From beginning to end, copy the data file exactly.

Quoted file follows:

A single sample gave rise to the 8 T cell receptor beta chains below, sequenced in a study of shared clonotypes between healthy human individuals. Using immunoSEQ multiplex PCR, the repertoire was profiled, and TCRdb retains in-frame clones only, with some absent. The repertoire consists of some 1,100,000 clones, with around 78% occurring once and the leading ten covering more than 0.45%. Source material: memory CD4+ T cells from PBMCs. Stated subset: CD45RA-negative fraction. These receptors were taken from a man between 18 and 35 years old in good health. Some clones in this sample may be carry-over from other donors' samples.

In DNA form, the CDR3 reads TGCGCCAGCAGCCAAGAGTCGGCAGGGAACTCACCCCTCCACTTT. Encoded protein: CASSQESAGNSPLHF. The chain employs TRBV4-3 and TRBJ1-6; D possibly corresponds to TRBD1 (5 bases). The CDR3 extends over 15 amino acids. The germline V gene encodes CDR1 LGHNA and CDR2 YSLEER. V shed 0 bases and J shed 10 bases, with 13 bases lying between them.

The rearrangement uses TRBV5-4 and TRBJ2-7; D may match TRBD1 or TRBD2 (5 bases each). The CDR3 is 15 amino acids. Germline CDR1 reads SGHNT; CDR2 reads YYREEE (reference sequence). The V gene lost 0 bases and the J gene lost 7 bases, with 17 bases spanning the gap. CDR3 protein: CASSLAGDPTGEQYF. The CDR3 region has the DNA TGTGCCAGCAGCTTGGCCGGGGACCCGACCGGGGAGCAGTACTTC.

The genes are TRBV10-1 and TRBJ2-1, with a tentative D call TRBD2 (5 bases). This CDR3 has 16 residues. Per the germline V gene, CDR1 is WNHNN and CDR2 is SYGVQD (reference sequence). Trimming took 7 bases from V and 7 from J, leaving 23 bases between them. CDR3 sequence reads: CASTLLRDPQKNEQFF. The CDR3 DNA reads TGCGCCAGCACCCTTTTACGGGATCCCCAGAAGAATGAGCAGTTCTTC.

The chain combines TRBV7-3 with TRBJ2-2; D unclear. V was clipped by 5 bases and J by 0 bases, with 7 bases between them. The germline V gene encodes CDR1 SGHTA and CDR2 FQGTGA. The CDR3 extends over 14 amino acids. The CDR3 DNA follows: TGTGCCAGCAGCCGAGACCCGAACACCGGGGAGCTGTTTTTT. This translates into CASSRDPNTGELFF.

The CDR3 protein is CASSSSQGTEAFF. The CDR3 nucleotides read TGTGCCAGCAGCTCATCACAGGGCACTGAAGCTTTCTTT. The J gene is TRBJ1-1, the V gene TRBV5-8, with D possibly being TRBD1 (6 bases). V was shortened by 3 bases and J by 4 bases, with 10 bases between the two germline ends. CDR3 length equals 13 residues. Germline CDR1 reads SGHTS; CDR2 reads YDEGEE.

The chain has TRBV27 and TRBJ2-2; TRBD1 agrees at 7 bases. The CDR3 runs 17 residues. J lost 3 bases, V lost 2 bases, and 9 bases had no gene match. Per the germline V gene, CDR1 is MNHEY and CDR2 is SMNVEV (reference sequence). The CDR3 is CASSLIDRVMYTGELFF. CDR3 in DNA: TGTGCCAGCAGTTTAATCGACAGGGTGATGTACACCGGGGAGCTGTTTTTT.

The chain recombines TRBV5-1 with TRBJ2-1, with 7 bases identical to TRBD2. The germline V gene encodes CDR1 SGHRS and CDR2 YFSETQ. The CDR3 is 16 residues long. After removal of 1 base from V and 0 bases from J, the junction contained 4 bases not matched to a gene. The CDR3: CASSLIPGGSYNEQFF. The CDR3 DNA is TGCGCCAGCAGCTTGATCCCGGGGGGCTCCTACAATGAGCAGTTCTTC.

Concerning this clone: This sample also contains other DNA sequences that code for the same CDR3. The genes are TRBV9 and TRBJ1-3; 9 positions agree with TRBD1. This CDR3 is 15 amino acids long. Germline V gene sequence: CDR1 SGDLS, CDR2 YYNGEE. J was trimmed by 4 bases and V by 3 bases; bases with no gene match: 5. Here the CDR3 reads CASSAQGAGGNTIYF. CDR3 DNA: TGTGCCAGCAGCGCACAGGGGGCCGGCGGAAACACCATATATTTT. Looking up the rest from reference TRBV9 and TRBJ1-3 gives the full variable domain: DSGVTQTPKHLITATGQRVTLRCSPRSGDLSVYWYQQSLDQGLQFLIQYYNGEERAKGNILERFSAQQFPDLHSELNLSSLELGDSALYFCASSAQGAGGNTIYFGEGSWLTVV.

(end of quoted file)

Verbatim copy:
A single sample gave rise to the 8 T cell receptor beta chains below, sequenced in a study of shared clonotypes between healthy human individuals. Using immunoSEQ multiplex PCR, the repertoire was profiled, and TCRdb retains in-frame clones only, with some absent. The repertoire consists of some 1,100,000 clones, with around 78% occurring once and the leading ten covering more than 0.45%. Source material: memory CD4+ T cells from PBMCs. Stated subset: CD45RA-negative fraction. These receptors were taken from a man between 18 and 35 years old in good health. Some clones in this sample may be carry-over from other donors' samples.

In DNA form, the CDR3 reads TGCGCCAGCAGCCAAGAGTCGGCAGGGAACTCACCCCTCCACTTT. Encoded protein: CASSQESAGNSPLHF. The chain employs TRBV4-3 and TRBJ1-6; D possibly corresponds to TRBD1 (5 bases). The CDR3 extends over 15 amino acids. The germline V gene encodes CDR1 LGHNA and CDR2 YSLEER. V shed 0 bases and J shed 10 bases, with 13 bases lying between them.

The rearrangement uses TRBV5-4 and TRBJ2-7; D may match TRBD1 or TRBD2 (5 bases each). The CDR3 is 15 amino acids. Germline CDR1 reads SGHNT; CDR2 reads YYREEE (reference sequence). The V gene lost 0 bases and the J gene lost 7 bases, with 17 bases spanning the gap. CDR3 protein: CASSLAGDPTGEQYF. The CDR3 region has the DNA TGTGCCAGCAGCTTGGCCGGGGACCCGACCGGGGAGCAGTACTTC.

The genes are TRBV10-1 and TRBJ2-1, with a tentative D call TRBD2 (5 bases). This CDR3 has 16 residues. Per the germline V gene, CDR1 is WNHNN and CDR2 is SYGVQD (reference sequence). Trimming took 7 bases from V and 7 from J, leaving 23 bases between them. CDR3 sequence reads: CASTLLRDPQKNEQFF. The CDR3 DNA reads TGCGCCAGCACCCTTTTACGGGATCCCCAGAAGAATGAGCAGTTCTTC.

The chain combines TRBV7-3 with TRBJ2-2; D unclear. V was clipped by 5 bases and J by 0 bases, with 7 bases between them. The germline V gene encodes CDR1 SGHTA and CDR2 FQGTGA. The CDR3 extends over 14 amino acids. The CDR3 DNA follows: TGTGCCAGCAGCCGAGACCCGAACACCGGGGAGCTGTTTTTT. This translates into CASSRDPNTGELFF.

The CDR3 protein is CASSSSQGTEAFF. The CDR3 nucleotides read TGTGCCAGCAGCTCATCACAGGGCACTGAAGCTTTCTTT. The J gene is TRBJ1-1, the V gene TRBV5-8, with D possibly being TRBD1 (6 bases). V was shortened by 3 bases and J by 4 bases, with 10 bases between the two germline ends. CDR3 length equals 13 residues. Germline CDR1 reads SGHTS; CDR2 reads YDEGEE.

The chain has TRBV27 and TRBJ2-2; TRBD1 agrees at 7 bases. The CDR3 runs 17 residues. J lost 3 bases, V lost 2 bases, and 9 bases had no gene match. Per the germline V gene, CDR1 is MNHEY and CDR2 is SMNVEV (reference sequence). The CDR3 is CASSLIDRVMYTGELFF. CDR3 in DNA: TGTGCCAGCAGTTTAATCGACAGGGTGATGTACACCGGGGAGCTGTTTTTT.

The chain recombines TRBV5-1 with TRBJ2-1, with 7 bases identical to TRBD2. The germline V gene encodes CDR1 SGHRS and CDR2 YFSETQ. The CDR3 is 16 residues long. After removal of 1 base from V and 0 bases from J, the junction contained 4 bases not matched to a gene. The CDR3: CASSLIPGGSYNEQFF. The CDR3 DNA is TGCGCCAGCAGCTTGATCCCGGGGGGCTCCTACAATGAGCAGTTCTTC.

Concerning this clone: This sample also contains other DNA sequences that code for the same CDR3. The genes are TRBV9 and TRBJ1-3; 9 positions agree with TRBD1. This CDR3 is 15 amino acids long. Germline V gene sequence: CDR1 SGDLS, CDR2 YYNGEE. J was trimmed by 4 bases and V by 3 bases; bases with no gene match: 5. Here the CDR3 reads CASSAQGAGGNTIYF. CDR3 DNA: TGTGCCAGCAGCGCACAGGGGGCCGGCGGAAACACCATATATTTT. Looking up the rest from reference TRBV9 and TRBJ1-3 gives the full variable domain: DSGVTQTPKHLITATGQRVTLRCSPRSGDLSVYWYQQSLDQGLQFLIQYYNGEERAKGNILERFSAQQFPDLHSELNLSSLELGDSALYFCASSAQGAGGNTIYFGEGSWLTVV.